125]. However, these obstacles can be mitigated by scaling a large model down or by using a simplified model designed for resource-constrained environments. For example, authors in ref. [

126] proposed a simple but efficient CNN model suitable for IoT devices. The simplified model achieves its state-of-the-art performance by factorizing standard 3 × 3 convolutions into pairs of 1 × 3 and 3 × 1 standard convolutions, instead of performing depth-wise convolutions.

Authors in ref. [

127] proposed a streaming hardware accelerator for achieving image detection using CNN in IoT nodes. To promote energy efficiency, the accelerator avoids unnecessary data movement and uses a unique filter decomposition technique to support arbitrary convolution window size. Also, to improve throughput, the accelerator uses an external pooling module to provide a pooling function. The validity testing of the accelerator showed that it can support popular CNNs and it is suitable to be integrated with the IoT devices. Authors in ref. [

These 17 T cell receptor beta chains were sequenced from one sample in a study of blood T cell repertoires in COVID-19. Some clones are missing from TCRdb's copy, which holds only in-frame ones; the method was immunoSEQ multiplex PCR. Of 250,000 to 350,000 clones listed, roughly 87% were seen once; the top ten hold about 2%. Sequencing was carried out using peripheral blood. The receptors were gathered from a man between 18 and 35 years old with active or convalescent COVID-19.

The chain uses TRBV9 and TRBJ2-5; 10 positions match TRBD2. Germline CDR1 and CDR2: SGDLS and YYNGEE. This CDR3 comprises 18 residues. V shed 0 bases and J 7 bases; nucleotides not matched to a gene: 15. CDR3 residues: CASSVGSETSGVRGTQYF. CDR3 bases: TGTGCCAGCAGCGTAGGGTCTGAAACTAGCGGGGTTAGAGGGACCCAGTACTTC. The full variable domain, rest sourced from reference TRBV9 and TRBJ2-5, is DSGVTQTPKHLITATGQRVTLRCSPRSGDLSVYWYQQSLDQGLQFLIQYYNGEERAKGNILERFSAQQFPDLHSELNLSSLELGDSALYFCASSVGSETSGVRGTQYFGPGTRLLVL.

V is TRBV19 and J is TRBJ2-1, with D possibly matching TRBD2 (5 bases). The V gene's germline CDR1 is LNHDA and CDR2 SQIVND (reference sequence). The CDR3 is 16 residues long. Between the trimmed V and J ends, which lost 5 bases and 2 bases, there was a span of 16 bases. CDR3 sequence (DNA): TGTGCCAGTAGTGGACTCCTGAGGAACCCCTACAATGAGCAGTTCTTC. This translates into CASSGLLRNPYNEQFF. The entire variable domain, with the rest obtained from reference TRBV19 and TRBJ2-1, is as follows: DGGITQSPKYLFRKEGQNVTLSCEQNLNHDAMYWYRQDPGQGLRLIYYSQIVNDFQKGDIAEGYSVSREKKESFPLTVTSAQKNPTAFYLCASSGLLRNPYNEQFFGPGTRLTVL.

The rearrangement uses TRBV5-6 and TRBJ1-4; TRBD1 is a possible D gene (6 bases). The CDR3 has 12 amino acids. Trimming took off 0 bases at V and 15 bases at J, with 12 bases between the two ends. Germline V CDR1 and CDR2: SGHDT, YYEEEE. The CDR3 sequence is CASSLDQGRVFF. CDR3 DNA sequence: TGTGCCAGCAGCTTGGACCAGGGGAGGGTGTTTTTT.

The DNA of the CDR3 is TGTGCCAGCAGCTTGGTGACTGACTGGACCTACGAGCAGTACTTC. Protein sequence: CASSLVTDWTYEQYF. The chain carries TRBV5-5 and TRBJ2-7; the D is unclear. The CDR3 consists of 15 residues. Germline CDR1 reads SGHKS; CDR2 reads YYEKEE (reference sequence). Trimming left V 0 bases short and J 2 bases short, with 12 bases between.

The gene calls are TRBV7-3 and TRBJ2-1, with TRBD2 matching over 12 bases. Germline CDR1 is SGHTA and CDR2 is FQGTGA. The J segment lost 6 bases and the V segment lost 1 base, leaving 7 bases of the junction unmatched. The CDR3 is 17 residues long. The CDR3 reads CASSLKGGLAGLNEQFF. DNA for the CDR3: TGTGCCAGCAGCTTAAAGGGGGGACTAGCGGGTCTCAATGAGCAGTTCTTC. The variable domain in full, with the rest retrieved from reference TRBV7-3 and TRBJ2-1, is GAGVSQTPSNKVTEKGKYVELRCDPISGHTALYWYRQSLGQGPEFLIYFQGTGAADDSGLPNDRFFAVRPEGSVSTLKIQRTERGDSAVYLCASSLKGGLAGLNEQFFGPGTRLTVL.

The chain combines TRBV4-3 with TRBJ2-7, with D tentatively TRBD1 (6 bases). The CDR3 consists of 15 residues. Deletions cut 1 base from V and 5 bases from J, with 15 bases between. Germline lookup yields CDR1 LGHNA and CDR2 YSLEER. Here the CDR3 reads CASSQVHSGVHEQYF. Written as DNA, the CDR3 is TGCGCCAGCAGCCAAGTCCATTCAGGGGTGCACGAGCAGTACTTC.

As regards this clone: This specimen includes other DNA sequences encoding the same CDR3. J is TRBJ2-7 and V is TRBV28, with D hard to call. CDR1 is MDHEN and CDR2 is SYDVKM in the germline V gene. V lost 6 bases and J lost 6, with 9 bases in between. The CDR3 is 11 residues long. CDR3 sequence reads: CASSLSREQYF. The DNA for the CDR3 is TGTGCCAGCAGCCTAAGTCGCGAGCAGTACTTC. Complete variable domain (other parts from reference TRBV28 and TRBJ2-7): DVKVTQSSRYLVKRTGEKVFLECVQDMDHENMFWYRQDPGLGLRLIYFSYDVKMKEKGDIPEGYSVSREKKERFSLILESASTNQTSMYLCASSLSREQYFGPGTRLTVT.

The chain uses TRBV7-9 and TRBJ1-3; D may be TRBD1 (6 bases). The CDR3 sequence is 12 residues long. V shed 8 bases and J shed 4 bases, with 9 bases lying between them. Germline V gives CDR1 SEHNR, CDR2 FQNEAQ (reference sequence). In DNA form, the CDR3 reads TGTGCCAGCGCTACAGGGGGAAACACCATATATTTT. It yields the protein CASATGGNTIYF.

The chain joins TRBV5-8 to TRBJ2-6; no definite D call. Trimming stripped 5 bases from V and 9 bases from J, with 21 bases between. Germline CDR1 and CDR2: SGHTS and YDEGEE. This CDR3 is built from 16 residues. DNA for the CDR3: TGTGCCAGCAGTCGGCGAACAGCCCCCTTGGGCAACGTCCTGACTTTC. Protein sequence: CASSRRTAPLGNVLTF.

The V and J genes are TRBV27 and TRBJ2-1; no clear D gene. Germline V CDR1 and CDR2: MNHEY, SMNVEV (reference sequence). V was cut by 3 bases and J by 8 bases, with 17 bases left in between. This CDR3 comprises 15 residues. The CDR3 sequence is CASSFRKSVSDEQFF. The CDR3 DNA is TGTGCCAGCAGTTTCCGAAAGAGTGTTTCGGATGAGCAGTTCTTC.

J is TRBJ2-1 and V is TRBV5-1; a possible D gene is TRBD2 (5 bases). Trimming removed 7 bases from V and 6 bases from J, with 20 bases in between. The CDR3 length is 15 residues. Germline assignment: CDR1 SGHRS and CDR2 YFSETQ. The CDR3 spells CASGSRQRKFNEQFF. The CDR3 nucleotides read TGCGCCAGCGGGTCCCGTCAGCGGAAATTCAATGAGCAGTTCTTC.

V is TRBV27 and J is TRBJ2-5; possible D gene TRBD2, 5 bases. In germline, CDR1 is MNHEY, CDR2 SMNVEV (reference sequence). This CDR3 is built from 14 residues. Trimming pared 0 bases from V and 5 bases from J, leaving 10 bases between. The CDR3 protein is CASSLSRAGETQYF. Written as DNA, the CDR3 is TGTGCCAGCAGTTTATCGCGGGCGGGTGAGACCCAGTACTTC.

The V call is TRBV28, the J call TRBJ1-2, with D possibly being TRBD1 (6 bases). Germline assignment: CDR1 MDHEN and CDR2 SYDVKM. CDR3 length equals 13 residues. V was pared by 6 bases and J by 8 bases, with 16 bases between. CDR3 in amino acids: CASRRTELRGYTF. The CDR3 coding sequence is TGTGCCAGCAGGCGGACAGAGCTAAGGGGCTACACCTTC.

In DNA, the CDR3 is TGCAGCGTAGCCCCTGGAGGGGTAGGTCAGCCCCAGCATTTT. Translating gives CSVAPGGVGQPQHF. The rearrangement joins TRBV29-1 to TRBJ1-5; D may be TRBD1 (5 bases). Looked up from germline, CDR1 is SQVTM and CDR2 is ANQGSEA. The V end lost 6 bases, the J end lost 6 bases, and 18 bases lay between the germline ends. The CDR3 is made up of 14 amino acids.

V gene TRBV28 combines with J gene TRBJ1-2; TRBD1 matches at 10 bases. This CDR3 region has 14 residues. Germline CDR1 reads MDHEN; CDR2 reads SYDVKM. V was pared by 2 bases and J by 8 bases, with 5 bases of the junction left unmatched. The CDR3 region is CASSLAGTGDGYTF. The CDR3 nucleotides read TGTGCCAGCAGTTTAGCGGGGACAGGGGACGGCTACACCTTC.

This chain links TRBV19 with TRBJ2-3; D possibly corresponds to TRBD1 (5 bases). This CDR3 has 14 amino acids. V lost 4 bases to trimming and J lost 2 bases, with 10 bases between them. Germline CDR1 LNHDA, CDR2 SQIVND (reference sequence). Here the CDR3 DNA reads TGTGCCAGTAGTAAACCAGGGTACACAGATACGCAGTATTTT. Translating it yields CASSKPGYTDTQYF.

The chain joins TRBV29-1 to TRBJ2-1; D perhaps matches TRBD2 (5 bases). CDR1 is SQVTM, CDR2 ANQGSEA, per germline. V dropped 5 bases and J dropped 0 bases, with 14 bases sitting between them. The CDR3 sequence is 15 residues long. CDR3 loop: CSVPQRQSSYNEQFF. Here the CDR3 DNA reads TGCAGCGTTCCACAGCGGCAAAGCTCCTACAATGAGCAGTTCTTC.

128] present a CNN and RNN based network traffic classifier for classifying IoT traffic. The proposed method provided a better detection result than alternative algorithms without the added feature engineering technique common in other models.

In a related study, authors in ref. [

129] applied the compressed sensing scheme at the input layer of a CNN model for image classification to reduce the resources consumption and the required number of training samples. The proposed technique was then evaluated using the public data sets, MINST and CIFAR-10, with results showing reduced training and inference time. Further, the model achieved a higher classification accuracy when compared with the traditional large CNN models. In ref. [